by Sandra Murphy
This week we are reviewing Carlene O’Neil’s new book Ripe for Murder. We also have an interesting interview with Carlene. Details at the end of this post on how to enter to win a copy of this book, along with a link to purchase it where a portion goes to help support KRL, and a link to buy it from Amazon.
Ripe for Murder by Carlene O’Neil
Review by Sandra Murphy
Penny Lively used to be a photojournalist, but she’s settled down to run her family’s winery with the help of Connor, the manager. She’s approached by a man who owns a small railroad line to invest in the form of property. The train will bring new visitors to the winery, hopefully they’ll buy wines they taste, and being on the train means there’s no risk of anyone driving drunk.
All the investors are invited to take a train ride to see how beautiful the restored Pullman cars are. Antonia is a distant relative of Penny’s and close neighbor with the winery next door. She’s invited along, of course, and decides to bring her youngest daughter, Chantal. Penny’s had history with her since Chantal stole Penny’s first crush in junior high. Chantal’s one of those women who just breathes and men flock around. Connor seems immune to her but Chantal is determined to change that.
Other passengers include Kim and Jim, a couple from Chicago who almost seem to be on a second honeymoon, Big Dave and Tara, his much younger wife, Dave’s son Vance, a tennis pro wanna-be, and Bill the host.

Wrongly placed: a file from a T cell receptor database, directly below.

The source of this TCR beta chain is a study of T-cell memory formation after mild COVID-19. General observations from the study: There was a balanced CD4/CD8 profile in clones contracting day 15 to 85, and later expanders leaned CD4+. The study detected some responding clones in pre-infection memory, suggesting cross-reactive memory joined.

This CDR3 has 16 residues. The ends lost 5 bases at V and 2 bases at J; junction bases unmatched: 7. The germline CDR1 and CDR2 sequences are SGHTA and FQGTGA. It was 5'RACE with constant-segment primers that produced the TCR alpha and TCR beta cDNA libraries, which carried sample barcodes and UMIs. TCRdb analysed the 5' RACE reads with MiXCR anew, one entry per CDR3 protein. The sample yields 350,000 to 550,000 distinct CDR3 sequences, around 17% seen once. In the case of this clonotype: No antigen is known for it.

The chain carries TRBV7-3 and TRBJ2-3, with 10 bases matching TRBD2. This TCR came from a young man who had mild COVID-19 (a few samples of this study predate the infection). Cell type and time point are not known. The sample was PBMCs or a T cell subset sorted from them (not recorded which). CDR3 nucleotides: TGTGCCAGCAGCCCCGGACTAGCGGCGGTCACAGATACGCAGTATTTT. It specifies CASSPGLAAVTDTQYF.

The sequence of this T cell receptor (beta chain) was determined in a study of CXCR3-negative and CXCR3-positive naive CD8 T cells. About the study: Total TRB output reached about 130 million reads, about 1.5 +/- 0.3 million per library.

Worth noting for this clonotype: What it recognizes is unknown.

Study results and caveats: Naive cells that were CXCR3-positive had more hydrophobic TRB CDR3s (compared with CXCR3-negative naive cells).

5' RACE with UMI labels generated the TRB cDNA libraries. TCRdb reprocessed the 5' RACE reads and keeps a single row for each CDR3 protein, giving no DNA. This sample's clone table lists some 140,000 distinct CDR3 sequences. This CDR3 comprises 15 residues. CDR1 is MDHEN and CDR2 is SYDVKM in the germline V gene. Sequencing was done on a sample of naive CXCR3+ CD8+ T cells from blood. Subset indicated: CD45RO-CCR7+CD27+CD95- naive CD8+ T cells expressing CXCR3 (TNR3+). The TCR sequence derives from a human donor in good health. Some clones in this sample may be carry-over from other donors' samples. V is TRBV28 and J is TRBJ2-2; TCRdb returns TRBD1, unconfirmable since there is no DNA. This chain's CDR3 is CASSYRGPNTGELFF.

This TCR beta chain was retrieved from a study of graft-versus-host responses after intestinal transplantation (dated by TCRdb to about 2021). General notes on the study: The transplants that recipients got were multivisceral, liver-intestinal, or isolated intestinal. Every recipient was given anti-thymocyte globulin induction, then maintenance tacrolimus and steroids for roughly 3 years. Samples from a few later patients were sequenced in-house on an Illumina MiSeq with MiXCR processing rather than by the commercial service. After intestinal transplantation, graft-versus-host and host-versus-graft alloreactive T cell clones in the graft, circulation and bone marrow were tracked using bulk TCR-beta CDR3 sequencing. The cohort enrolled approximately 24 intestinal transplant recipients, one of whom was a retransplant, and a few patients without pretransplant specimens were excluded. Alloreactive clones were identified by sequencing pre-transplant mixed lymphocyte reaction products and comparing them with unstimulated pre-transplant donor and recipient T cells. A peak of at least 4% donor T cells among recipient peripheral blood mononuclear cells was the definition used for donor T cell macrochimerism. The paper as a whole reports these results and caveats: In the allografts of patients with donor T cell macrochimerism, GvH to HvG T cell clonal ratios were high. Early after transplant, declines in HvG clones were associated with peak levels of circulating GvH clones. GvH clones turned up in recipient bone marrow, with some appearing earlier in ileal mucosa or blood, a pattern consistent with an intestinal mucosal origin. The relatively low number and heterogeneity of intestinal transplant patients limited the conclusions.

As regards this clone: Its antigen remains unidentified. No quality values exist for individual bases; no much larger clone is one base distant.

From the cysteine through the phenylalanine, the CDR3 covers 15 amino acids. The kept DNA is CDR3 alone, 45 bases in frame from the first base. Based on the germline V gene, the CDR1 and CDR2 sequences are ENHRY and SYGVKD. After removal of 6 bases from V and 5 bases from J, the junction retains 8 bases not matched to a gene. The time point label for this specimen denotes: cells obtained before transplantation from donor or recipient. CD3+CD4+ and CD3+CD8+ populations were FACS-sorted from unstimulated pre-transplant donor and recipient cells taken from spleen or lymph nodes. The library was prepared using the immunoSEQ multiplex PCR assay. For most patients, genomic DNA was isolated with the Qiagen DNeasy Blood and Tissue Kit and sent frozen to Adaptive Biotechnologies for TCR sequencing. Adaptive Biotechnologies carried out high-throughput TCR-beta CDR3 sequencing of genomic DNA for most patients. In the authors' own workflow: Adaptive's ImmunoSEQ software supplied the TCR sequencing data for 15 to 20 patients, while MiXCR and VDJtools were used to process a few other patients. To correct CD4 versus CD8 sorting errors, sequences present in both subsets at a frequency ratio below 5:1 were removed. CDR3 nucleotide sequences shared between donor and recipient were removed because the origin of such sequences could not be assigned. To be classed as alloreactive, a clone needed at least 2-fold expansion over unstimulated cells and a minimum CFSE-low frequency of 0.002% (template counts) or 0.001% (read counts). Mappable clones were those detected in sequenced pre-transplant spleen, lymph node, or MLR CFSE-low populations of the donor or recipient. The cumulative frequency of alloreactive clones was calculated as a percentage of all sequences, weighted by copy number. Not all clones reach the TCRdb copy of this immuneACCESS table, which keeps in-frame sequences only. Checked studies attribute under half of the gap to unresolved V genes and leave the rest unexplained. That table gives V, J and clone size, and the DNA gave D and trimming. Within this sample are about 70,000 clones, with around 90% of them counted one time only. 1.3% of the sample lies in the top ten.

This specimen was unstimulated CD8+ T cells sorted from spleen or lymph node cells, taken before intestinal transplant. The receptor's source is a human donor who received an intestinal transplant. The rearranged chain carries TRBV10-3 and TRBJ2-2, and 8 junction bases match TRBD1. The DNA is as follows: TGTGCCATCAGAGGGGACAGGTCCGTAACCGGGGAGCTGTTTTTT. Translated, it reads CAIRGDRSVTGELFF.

Tara seems to go out of her way to show everyone she’s in the money since marrying Dave. The train goes right through the town where she grew up, and she’s more than willing to rub their noses in her wealth. That includes Seth, her high school boyfriend and his wife, Barb. Tara says whatever comes into her little mind and offends most everyone. Still, they like Dave so they try to put up with her.
During the trip, the emergency cord is pulled and the train comes to a screeching halt. Penny is able to look out the back of the caboose and sees Tara’s body on the tracks. Since the safety gate was closed and locked, it seems like Tara had help disembarking.
Chantal was found in the caboose, knocked out from a head wound. Since she and Tara had been involved in a disagreement earlier (read cat fight), she’s an obvious suspect. Antonia knows her baby girl couldn’t have done this and encourages Penny to ask questions since she’s done this before.
Penny doesn’t have a lot more tact than Tara and isn’t afraid to go nose to nose with potential killers, much to Connor’s dismay. The question is—who had the opportunity and motive? Penny has a few close calls herself and then there’s another body. Is it a case of mistaken identity or did the victim know more than she let on?
There’s a lot of information about how wine is made and all about trains scattered throughout the book without distracting from the story. Potential romance comes in the form of Penny and Connor with Chantal’s interference of course and for Antonia and an old friend. I took a guess at the murderer and came close but was way off on the details.
This is the second in the Cypress Cove Mystery series. I look forward to the next one to see how Penny and Connor progress.
Interview with Carlene O’Neill:
KRL: How long have you been writing?